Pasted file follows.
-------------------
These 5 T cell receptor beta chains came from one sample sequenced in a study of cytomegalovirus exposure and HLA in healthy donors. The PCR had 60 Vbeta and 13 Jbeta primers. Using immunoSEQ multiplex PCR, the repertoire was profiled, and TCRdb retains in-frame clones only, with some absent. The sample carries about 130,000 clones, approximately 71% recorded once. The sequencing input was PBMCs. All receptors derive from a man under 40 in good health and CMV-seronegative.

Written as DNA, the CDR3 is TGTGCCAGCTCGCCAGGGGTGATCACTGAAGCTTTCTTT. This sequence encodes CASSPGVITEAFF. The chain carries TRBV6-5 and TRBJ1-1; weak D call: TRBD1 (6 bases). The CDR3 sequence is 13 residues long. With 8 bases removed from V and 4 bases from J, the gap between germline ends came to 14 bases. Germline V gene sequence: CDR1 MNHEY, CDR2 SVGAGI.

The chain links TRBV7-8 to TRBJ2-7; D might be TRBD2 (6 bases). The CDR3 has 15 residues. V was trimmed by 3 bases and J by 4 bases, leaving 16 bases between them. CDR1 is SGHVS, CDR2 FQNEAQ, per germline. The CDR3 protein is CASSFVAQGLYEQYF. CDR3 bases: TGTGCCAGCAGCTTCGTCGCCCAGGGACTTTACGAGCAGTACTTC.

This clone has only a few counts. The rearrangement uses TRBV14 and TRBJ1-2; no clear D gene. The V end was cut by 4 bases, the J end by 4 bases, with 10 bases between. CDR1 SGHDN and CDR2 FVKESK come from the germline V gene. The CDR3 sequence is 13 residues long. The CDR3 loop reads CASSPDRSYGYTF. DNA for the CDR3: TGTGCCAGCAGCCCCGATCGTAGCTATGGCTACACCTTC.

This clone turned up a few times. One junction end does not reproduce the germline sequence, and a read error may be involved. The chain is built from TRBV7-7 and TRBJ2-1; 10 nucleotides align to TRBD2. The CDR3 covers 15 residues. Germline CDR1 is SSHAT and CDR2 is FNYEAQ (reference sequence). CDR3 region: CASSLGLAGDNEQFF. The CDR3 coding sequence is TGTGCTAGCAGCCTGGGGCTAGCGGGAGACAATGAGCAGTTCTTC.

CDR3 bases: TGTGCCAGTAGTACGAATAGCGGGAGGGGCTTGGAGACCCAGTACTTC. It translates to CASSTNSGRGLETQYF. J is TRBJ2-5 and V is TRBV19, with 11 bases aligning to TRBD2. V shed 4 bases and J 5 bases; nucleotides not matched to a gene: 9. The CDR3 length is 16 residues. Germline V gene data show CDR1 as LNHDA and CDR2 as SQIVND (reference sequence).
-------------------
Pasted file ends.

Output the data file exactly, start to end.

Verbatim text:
These 5 T cell receptor beta chains came from one sample sequenced in a study of cytomegalovirus exposure and HLA in healthy donors. The PCR had 60 Vbeta and 13 Jbeta primers. Using immunoSEQ multiplex PCR, the repertoire was profiled, and TCRdb retains in-frame clones only, with some absent. The sample carries about 130,000 clones, approximately 71% recorded once. The sequencing input was PBMCs. All receptors derive from a man under 40 in good health and CMV-seronegative.

Written as DNA, the CDR3 is TGTGCCAGCTCGCCAGGGGTGATCACTGAAGCTTTCTTT. This sequence encodes CASSPGVITEAFF. The chain carries TRBV6-5 and TRBJ1-1; weak D call: TRBD1 (6 bases). The CDR3 sequence is 13 residues long. With 8 bases removed from V and 4 bases from J, the gap between germline ends came to 14 bases. Germline V gene sequence: CDR1 MNHEY, CDR2 SVGAGI.

The chain links TRBV7-8 to TRBJ2-7; D might be TRBD2 (6 bases). The CDR3 has 15 residues. V was trimmed by 3 bases and J by 4 bases, leaving 16 bases between them. CDR1 is SGHVS, CDR2 FQNEAQ, per germline. The CDR3 protein is CASSFVAQGLYEQYF. CDR3 bases: TGTGCCAGCAGCTTCGTCGCCCAGGGACTTTACGAGCAGTACTTC.

This clone has only a few counts. The rearrangement uses TRBV14 and TRBJ1-2; no clear D gene. The V end was cut by 4 bases, the J end by 4 bases, with 10 bases between. CDR1 SGHDN and CDR2 FVKESK come from the germline V gene. The CDR3 sequence is 13 residues long. The CDR3 loop reads CASSPDRSYGYTF. DNA for the CDR3: TGTGCCAGCAGCCCCGATCGTAGCTATGGCTACACCTTC.

This clone turned up a few times. One junction end does not reproduce the germline sequence, and a read error may be involved. The chain is built from TRBV7-7 and TRBJ2-1; 10 nucleotides align to TRBD2. The CDR3 covers 15 residues. Germline CDR1 is SSHAT and CDR2 is FNYEAQ (reference sequence). CDR3 region: CASSLGLAGDNEQFF. The CDR3 coding sequence is TGTGCTAGCAGCCTGGGGCTAGCGGGAGACAATGAGCAGTTCTTC.

CDR3 bases: TGTGCCAGTAGTACGAATAGCGGGAGGGGCTTGGAGACCCAGTACTTC. It translates to CASSTNSGRGLETQYF. J is TRBJ2-5 and V is TRBV19, with 11 bases aligning to TRBD2. V shed 4 bases and J 5 bases; nucleotides not matched to a gene: 9. The CDR3 length is 16 residues. Germline V gene data show CDR1 as LNHDA and CDR2 as SQIVND (reference sequence).